Current Moon Phase

Waning Crescent
32% of full

Farmers Almanac
The 2014 Farmers Almanac
Farmers' Almanac

Elderberry Syrup: A Magic Immunity Elixir?

Elderberry Syrup: A Magic Immunity Elixir?

For centuries, traditional European folk medicine has touted the benefits of elderberry extract for immune support, and now modern science is finally catching up.

Recent studies have found that a commercial preparation of elderberry extract called Sambucol is more effective than other over-the-counter remedies at shortening the duration and severity of the flu.

This comes as no surpise to the many people who swear by elderberry syrup, which is said to boost the immune system, prevent the flu or colds, alleviate excessive mucus and soothe sore throats.

A flowering plant in the honeysuckle family, elderberries are native to Europe, Asia, and the Americas. They are most commonly found in “edge” areas of woods, such as along rivers and roads. In addition to their illness-fighting properties, elderberries are also full of antioxidants, potassium, beta carotene, calcium, phosphorus, and vitamin C.

You can buy elderberry extracts at most health food stores, though they can be expensive. To save money, it’s easy to make your own. Here’s a recipe for homemade elderberry syrup.

Elderberry Syrup
Ingredients:
1 cup black elderberries
3 cups water
1 cup raw local honey

Directions:
Place berries and water in a saucepan. Bring to a boil, reduce heat, and simmer for 30 minutes. Crush the berries and strain of the skins. Allow to cool before stirring in honey.

For best results, take one tablespoon daily when you’re well. You can take it on its own, or add it to fruit smoothies, yogurt, ice cream, or maple syrup. If you do come down with a cold or the flu, take a teaspoon every few hours until you recover.

Elderberry syrup is as good for kids as it is for adult, but it’s important to remember never to give products containing raw honey to children under 2.

10 comments

1 GRACE QUINN { 02.06.14 at 1:17 pm }

I am thinking some elderberry mead might be in my future….

2 Jaime McLeod { 02.06.14 at 8:33 am }

Bonnie, for homemade, a few weeks. If you buy it in the store, the package should say.

3 Jaime McLeod { 02.06.14 at 8:28 am }

You can use dried, Diana, but you need twice as many.

4 Iris { 02.05.14 at 7:01 pm }

they grow all over in Missouri

5 Jon B. { 02.05.14 at 6:26 pm }

Use caution and ask questions when ordering your herbs. There are a lot of variables involved in making your own tonic or syrup from herbs. The season they are harvested during. The number of freezes that the berries have gone through. How they were dried. Also, there are a multitude of constituents within the plant. Some are extracted by water, others are extracted by alcohol. Using water only may not extract exactly what you are trying to achieve. There are some good videos on youtube regarding this herb in particular.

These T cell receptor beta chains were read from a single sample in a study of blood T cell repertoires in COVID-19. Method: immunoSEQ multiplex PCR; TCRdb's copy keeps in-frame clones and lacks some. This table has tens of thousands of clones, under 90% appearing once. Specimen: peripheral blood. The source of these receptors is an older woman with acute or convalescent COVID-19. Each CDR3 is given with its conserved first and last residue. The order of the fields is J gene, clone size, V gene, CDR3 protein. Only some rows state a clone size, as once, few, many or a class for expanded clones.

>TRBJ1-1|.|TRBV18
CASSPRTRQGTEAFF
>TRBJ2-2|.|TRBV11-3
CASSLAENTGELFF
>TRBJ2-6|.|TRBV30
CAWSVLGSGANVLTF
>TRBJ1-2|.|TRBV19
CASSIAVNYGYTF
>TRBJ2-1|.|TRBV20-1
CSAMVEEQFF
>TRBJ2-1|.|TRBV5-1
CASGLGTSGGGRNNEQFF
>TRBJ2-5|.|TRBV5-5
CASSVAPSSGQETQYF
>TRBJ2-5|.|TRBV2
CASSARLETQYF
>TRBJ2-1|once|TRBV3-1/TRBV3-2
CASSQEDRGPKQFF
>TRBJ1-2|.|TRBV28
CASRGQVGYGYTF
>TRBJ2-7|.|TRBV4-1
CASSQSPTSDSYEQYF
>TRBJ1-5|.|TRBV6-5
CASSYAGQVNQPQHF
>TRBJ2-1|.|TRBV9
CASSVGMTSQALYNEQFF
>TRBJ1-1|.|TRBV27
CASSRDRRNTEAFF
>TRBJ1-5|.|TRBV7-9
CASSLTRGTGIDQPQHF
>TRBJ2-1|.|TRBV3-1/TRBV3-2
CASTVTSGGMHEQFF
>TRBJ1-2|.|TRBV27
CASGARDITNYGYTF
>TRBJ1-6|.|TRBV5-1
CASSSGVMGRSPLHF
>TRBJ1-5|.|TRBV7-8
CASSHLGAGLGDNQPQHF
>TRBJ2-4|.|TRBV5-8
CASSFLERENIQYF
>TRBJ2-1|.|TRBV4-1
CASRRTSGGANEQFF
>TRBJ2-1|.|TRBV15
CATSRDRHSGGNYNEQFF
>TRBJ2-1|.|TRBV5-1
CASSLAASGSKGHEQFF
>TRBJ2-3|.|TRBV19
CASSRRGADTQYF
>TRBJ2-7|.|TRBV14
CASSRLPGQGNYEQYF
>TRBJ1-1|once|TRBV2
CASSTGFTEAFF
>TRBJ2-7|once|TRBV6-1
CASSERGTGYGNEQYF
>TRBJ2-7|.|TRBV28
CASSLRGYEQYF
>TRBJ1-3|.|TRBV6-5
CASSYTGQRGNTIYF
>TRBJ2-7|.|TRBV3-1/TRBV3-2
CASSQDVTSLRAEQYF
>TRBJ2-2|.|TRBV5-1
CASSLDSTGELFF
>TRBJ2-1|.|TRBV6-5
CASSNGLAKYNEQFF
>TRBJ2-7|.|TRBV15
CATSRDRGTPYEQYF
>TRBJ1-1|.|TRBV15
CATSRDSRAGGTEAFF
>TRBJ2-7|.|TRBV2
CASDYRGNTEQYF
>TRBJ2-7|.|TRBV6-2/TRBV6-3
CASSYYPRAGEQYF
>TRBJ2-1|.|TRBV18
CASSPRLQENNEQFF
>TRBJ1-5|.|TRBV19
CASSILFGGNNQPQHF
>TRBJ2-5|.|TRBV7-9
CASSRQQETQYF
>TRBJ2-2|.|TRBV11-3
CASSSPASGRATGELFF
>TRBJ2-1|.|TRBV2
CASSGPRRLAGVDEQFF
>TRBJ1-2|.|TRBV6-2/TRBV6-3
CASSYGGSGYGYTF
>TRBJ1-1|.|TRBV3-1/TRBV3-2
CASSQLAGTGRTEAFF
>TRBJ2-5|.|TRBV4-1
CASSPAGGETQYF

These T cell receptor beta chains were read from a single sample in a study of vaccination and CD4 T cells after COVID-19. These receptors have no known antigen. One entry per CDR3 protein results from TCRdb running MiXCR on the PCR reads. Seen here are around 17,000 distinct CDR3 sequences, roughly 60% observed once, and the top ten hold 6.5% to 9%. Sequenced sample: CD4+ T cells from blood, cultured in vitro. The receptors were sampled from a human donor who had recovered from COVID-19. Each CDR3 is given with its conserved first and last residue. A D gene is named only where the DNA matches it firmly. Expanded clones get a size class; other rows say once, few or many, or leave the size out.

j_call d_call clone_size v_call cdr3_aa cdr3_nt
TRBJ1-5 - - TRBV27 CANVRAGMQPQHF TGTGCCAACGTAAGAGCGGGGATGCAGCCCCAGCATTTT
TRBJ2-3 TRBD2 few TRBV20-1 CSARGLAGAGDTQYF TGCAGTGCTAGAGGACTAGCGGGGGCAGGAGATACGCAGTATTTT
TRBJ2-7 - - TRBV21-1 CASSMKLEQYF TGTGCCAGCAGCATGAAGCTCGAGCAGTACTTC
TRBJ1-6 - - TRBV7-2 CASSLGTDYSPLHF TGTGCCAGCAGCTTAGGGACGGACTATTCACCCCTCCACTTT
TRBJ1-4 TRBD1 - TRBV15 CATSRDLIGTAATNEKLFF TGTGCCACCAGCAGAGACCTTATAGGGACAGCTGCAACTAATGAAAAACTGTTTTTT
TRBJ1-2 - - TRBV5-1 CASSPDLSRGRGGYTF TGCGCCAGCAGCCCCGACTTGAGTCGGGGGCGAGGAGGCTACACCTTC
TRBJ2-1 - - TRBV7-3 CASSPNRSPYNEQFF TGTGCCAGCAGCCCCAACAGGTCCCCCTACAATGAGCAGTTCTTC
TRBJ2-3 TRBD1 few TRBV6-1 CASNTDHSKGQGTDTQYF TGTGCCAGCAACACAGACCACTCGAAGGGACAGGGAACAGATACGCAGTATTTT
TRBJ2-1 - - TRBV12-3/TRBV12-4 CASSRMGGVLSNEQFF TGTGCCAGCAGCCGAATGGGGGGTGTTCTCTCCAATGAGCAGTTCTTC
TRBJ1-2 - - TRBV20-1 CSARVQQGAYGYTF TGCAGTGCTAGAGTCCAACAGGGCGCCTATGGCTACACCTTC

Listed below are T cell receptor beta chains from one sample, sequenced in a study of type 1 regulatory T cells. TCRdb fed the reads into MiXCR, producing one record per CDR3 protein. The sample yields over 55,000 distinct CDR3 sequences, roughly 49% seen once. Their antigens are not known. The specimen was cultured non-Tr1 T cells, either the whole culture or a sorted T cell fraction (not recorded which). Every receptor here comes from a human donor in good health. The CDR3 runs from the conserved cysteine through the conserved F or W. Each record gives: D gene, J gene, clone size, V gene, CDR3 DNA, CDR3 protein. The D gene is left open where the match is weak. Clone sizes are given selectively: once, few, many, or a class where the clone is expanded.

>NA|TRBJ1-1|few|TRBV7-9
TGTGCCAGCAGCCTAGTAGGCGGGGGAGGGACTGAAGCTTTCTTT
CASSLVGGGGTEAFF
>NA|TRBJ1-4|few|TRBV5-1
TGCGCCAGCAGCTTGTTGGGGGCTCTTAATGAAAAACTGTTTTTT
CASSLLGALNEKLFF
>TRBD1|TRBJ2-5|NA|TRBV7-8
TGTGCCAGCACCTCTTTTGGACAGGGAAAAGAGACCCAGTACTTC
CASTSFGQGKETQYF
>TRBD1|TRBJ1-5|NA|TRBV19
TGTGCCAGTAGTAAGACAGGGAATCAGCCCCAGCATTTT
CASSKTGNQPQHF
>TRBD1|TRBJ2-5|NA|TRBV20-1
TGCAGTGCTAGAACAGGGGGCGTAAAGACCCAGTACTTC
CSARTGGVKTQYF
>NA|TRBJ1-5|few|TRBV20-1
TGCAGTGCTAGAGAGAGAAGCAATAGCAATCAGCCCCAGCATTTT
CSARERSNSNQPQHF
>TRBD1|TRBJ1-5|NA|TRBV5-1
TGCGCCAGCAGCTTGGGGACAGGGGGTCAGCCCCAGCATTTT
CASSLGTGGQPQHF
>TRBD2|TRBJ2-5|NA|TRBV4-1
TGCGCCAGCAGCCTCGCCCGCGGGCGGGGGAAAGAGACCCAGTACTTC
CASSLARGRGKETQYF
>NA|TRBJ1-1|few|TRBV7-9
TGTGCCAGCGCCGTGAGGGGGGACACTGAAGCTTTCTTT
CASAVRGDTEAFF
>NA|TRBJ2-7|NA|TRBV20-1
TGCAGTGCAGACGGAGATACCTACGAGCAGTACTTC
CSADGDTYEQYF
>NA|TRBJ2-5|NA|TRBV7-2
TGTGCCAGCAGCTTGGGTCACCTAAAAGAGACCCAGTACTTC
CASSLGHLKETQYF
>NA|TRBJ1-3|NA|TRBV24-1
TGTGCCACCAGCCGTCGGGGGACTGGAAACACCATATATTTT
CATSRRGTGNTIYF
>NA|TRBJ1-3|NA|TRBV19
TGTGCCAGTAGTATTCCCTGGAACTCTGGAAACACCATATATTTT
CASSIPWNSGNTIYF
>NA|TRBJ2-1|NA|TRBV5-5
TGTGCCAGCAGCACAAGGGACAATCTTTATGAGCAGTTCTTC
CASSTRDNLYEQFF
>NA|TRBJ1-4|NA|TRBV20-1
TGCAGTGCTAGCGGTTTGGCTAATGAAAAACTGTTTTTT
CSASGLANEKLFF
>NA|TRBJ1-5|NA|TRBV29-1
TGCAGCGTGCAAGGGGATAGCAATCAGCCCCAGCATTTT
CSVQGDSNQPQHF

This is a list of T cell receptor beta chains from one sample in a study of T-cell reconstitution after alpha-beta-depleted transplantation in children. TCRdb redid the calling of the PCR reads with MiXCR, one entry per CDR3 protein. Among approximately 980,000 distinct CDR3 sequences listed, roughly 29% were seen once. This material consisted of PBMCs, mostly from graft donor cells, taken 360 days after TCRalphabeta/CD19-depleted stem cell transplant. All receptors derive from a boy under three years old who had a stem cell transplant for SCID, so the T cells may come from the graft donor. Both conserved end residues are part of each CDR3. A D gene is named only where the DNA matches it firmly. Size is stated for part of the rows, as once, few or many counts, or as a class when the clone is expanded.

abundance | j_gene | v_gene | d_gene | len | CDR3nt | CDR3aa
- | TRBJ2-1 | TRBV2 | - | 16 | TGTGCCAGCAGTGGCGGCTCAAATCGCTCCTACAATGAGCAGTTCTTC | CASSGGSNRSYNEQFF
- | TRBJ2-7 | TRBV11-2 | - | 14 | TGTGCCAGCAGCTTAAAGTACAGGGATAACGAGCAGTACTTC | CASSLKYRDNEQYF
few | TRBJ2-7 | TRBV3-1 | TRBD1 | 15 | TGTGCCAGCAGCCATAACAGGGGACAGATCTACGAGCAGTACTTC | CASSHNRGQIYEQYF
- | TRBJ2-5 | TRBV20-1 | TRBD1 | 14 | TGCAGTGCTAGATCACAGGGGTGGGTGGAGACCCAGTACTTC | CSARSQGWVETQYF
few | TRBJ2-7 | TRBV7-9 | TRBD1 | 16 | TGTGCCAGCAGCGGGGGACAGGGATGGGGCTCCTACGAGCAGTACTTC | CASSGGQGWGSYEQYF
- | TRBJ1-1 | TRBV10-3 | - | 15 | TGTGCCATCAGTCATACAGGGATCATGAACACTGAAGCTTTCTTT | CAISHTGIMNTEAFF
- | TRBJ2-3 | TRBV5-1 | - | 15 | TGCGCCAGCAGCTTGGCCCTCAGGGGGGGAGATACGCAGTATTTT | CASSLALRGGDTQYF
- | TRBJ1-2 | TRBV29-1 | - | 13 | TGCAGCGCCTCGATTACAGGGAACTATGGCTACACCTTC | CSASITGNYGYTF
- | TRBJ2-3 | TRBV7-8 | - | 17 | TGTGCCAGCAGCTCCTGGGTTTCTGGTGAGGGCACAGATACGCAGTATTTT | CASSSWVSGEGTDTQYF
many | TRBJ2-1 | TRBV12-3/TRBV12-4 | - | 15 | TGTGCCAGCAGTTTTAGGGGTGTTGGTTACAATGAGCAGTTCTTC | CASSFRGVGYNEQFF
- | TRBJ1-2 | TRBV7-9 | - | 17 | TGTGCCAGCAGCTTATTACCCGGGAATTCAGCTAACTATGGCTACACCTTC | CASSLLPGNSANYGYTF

6 tricia { 02.05.14 at 5:53 pm }

I buy dried elderberries on Amazon and make a syrup with 1 half cup dried berries soak over night in 2 cups water, bring to a boil and reduce to about 1 and a half cups . strain out the solids and press them with a spoon to get all the good juice. add 1 to 1 and a half cups sugar or honey or combination and bring it back to a simmer till the sugar is dissolved and the syrup has thickened . store in fridge. also I add the syrup to hot or iced tea for a wonderful fruity flavor

7 Annie Pelt { 02.05.14 at 5:39 pm }

I got mine online at Abes.. A lot of places carry them , try google. Try wellnessmama.com for agood recipe

8 Lynn Foster Turner { 02.05.14 at 4:46 pm }

I would also like to know where I can get elderberries! I am in Southwestern Ontario Canada

9 Diana Clark { 02.05.14 at 12:58 pm }

Can you use dried elderberries in making the syrup, or are the fresh berries required? If the fresh are required, where can I find them? They’re not exactly at the local grocery!

10 bonnie mclen { 02.05.14 at 10:50 am }

regarding elderberry syrup, what it the normal shelf life of the syrup?

Leave a Comment

Note: Comments that further the discussion of the above content are likely to be approved. Those comments that are vague or are simply submitted in order to promote a product, service or web site, although not necessarily considered "spam," are generally not approved.

If you notice a hole in the upper left-hand corner of your Farmers' Almanac, don't return it to the store! That hole isn't a defect; it's a part of history. Starting with the first edition of the Farmers' Almanac in 1818, readers used to nail holes into the corners to hang it up in their homes, barns, and outhouses (to provide both reading material and toilet paper). In 1910, the Almanac's publishers began pre-drilling holes in the corners to make it even easier for readers to keep all of that invaluable information (and paper) handy.